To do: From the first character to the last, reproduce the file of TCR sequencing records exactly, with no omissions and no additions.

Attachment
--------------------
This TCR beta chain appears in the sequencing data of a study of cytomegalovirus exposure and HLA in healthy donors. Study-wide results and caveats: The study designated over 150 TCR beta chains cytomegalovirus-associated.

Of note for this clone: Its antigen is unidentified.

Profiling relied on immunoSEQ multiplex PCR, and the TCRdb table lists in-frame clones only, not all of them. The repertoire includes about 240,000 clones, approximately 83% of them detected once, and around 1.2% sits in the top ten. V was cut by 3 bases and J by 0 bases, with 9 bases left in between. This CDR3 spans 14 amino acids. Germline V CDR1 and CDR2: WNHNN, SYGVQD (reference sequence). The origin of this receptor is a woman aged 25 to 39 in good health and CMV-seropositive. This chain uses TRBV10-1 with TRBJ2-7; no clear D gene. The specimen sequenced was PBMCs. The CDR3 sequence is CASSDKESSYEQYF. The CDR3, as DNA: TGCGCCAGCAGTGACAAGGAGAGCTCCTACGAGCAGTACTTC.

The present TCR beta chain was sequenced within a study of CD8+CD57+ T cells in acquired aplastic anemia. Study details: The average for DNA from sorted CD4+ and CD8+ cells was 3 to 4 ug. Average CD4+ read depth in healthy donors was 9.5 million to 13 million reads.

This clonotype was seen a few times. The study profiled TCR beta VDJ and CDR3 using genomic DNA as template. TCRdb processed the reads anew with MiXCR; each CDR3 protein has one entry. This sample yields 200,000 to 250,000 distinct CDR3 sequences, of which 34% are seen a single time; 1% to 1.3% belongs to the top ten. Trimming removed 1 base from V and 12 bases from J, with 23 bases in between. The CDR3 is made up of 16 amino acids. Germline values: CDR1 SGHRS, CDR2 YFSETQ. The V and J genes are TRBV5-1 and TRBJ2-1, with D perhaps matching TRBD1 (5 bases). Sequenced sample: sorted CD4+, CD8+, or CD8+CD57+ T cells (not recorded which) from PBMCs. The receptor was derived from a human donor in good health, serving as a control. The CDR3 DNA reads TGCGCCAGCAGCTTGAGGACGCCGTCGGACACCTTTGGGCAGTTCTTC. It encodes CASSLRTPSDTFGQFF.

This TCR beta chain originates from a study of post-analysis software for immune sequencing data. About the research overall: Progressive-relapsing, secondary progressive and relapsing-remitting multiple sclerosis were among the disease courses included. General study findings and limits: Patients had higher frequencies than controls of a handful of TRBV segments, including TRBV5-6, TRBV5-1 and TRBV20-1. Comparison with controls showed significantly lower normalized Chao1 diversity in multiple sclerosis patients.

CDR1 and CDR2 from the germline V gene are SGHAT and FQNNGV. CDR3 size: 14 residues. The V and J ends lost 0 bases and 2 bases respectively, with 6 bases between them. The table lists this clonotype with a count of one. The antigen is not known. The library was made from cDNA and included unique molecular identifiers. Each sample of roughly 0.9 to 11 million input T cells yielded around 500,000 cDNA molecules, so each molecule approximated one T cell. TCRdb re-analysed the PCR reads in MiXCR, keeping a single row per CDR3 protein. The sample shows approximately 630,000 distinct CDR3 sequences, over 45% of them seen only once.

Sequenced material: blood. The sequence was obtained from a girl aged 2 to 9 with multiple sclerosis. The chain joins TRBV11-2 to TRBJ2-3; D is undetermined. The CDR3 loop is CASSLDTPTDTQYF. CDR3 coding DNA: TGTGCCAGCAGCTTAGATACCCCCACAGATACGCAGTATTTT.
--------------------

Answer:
This TCR beta chain appears in the sequencing data of a study of cytomegalovirus exposure and HLA in healthy donors. Study-wide results and caveats: The study designated over 150 TCR beta chains cytomegalovirus-associated.

Of note for this clone: Its antigen is unidentified.

Profiling relied on immunoSEQ multiplex PCR, and the TCRdb table lists in-frame clones only, not all of them. The repertoire includes about 240,000 clones, approximately 83% of them detected once, and around 1.2% sits in the top ten. V was cut by 3 bases and J by 0 bases, with 9 bases left in between. This CDR3 spans 14 amino acids. Germline V CDR1 and CDR2: WNHNN, SYGVQD (reference sequence). The origin of this receptor is a woman aged 25 to 39 in good health and CMV-seropositive. This chain uses TRBV10-1 with TRBJ2-7; no clear D gene. The specimen sequenced was PBMCs. The CDR3 sequence is CASSDKESSYEQYF. The CDR3, as DNA: TGCGCCAGCAGTGACAAGGAGAGCTCCTACGAGCAGTACTTC.

The present TCR beta chain was sequenced within a study of CD8+CD57+ T cells in acquired aplastic anemia. Study details: The average for DNA from sorted CD4+ and CD8+ cells was 3 to 4 ug. Average CD4+ read depth in healthy donors was 9.5 million to 13 million reads.

This clonotype was seen a few times. The study profiled TCR beta VDJ and CDR3 using genomic DNA as template. TCRdb processed the reads anew with MiXCR; each CDR3 protein has one entry. This sample yields 200,000 to 250,000 distinct CDR3 sequences, of which 34% are seen a single time; 1% to 1.3% belongs to the top ten. Trimming removed 1 base from V and 12 bases from J, with 23 bases in between. The CDR3 is made up of 16 amino acids. Germline values: CDR1 SGHRS, CDR2 YFSETQ. The V and J genes are TRBV5-1 and TRBJ2-1, with D perhaps matching TRBD1 (5 bases). Sequenced sample: sorted CD4+, CD8+, or CD8+CD57+ T cells (not recorded which) from PBMCs. The receptor was derived from a human donor in good health, serving as a control. The CDR3 DNA reads TGCGCCAGCAGCTTGAGGACGCCGTCGGACACCTTTGGGCAGTTCTTC. It encodes CASSLRTPSDTFGQFF.

This TCR beta chain originates from a study of post-analysis software for immune sequencing data. About the research overall: Progressive-relapsing, secondary progressive and relapsing-remitting multiple sclerosis were among the disease courses included. General study findings and limits: Patients had higher frequencies than controls of a handful of TRBV segments, including TRBV5-6, TRBV5-1 and TRBV20-1. Comparison with controls showed significantly lower normalized Chao1 diversity in multiple sclerosis patients.

CDR1 and CDR2 from the germline V gene are SGHAT and FQNNGV. CDR3 size: 14 residues. The V and J ends lost 0 bases and 2 bases respectively, with 6 bases between them. The table lists this clonotype with a count of one. The antigen is not known. The library was made from cDNA and included unique molecular identifiers. Each sample of roughly 0.9 to 11 million input T cells yielded around 500,000 cDNA molecules, so each molecule approximated one T cell. TCRdb re-analysed the PCR reads in MiXCR, keeping a single row per CDR3 protein. The sample shows approximately 630,000 distinct CDR3 sequences, over 45% of them seen only once.

Sequenced material: blood. The sequence was obtained from a girl aged 2 to 9 with multiple sclerosis. The chain joins TRBV11-2 to TRBJ2-3; D is undetermined. The CDR3 loop is CASSLDTPTDTQYF. CDR3 coding DNA: TGTGCCAGCAGCTTAGATACCCCCACAGATACGCAGTATTTT.